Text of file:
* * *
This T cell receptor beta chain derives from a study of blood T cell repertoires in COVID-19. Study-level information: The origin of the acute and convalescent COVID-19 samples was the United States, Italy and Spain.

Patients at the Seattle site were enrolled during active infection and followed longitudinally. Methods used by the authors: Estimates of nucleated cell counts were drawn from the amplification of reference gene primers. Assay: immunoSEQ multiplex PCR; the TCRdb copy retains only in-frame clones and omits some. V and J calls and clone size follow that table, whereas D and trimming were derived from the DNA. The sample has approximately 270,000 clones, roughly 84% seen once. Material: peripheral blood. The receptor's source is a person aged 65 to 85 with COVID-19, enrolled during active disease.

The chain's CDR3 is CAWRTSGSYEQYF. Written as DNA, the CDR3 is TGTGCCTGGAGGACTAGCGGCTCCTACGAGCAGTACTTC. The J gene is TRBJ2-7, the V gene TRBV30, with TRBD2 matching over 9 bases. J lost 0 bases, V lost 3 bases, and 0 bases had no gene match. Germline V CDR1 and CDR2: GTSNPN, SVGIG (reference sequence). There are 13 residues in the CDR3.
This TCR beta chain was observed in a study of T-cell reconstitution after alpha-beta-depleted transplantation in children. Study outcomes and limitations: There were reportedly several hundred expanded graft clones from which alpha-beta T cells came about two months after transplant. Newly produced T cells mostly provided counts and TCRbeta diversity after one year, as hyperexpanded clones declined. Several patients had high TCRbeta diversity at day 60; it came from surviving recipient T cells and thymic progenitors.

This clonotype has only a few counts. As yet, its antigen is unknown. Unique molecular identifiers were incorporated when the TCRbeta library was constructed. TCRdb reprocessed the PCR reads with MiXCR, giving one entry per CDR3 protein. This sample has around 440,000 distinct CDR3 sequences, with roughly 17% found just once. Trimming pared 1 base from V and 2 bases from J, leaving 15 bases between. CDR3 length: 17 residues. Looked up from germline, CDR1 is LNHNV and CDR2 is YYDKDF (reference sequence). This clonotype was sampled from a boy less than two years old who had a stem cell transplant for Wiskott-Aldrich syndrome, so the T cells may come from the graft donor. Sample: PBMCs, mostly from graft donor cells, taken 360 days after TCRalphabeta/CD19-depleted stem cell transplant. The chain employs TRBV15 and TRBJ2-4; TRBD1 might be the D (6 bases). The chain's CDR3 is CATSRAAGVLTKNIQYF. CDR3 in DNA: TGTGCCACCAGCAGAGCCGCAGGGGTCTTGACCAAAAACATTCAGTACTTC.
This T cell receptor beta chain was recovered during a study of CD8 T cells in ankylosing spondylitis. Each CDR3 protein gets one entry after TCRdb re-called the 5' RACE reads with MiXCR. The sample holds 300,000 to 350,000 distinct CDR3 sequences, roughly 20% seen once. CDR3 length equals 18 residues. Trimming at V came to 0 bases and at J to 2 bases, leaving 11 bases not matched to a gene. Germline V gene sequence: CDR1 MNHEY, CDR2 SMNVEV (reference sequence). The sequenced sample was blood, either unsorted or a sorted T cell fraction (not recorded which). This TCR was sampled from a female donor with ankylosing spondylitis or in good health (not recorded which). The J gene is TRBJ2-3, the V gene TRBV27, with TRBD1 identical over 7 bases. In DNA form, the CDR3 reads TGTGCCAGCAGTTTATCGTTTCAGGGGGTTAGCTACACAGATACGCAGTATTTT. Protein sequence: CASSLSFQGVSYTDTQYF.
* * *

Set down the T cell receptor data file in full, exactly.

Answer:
This T cell receptor beta chain derives from a study of blood T cell repertoires in COVID-19. Study-level information: The origin of the acute and convalescent COVID-19 samples was the United States, Italy and Spain.

Patients at the Seattle site were enrolled during active infection and followed longitudinally. Methods used by the authors: Estimates of nucleated cell counts were drawn from the amplification of reference gene primers. Assay: immunoSEQ multiplex PCR; the TCRdb copy retains only in-frame clones and omits some. V and J calls and clone size follow that table, whereas D and trimming were derived from the DNA. The sample has approximately 270,000 clones, roughly 84% seen once. Material: peripheral blood. The receptor's source is a person aged 65 to 85 with COVID-19, enrolled during active disease.

The chain's CDR3 is CAWRTSGSYEQYF. Written as DNA, the CDR3 is TGTGCCTGGAGGACTAGCGGCTCCTACGAGCAGTACTTC. The J gene is TRBJ2-7, the V gene TRBV30, with TRBD2 matching over 9 bases. J lost 0 bases, V lost 3 bases, and 0 bases had no gene match. Germline V CDR1 and CDR2: GTSNPN, SVGIG (reference sequence). There are 13 residues in the CDR3.
This TCR beta chain was observed in a study of T-cell reconstitution after alpha-beta-depleted transplantation in children. Study outcomes and limitations: There were reportedly several hundred expanded graft clones from which alpha-beta T cells came about two months after transplant. Newly produced T cells mostly provided counts and TCRbeta diversity after one year, as hyperexpanded clones declined. Several patients had high TCRbeta diversity at day 60; it came from surviving recipient T cells and thymic progenitors.

This clonotype has only a few counts. As yet, its antigen is unknown. Unique molecular identifiers were incorporated when the TCRbeta library was constructed. TCRdb reprocessed the PCR reads with MiXCR, giving one entry per CDR3 protein. This sample has around 440,000 distinct CDR3 sequences, with roughly 17% found just once. Trimming pared 1 base from V and 2 bases from J, leaving 15 bases between. CDR3 length: 17 residues. Looked up from germline, CDR1 is LNHNV and CDR2 is YYDKDF (reference sequence). This clonotype was sampled from a boy less than two years old who had a stem cell transplant for Wiskott-Aldrich syndrome, so the T cells may come from the graft donor. Sample: PBMCs, mostly from graft donor cells, taken 360 days after TCRalphabeta/CD19-depleted stem cell transplant. The chain employs TRBV15 and TRBJ2-4; TRBD1 might be the D (6 bases). The chain's CDR3 is CATSRAAGVLTKNIQYF. CDR3 in DNA: TGTGCCACCAGCAGAGCCGCAGGGGTCTTGACCAAAAACATTCAGTACTTC.
This T cell receptor beta chain was recovered during a study of CD8 T cells in ankylosing spondylitis. Each CDR3 protein gets one entry after TCRdb re-called the 5' RACE reads with MiXCR. The sample holds 300,000 to 350,000 distinct CDR3 sequences, roughly 20% seen once. CDR3 length equals 18 residues. Trimming at V came to 0 bases and at J to 2 bases, leaving 11 bases not matched to a gene. Germline V gene sequence: CDR1 MNHEY, CDR2 SMNVEV (reference sequence). The sequenced sample was blood, either unsorted or a sorted T cell fraction (not recorded which). This TCR was sampled from a female donor with ankylosing spondylitis or in good health (not recorded which). The J gene is TRBJ2-3, the V gene TRBV27, with TRBD1 identical over 7 bases. In DNA form, the CDR3 reads TGTGCCAGCAGTTTATCGTTTCAGGGGGTTAGCTACACAGATACGCAGTATTTT. Protein sequence: CASSLSFQGVSYTDTQYF.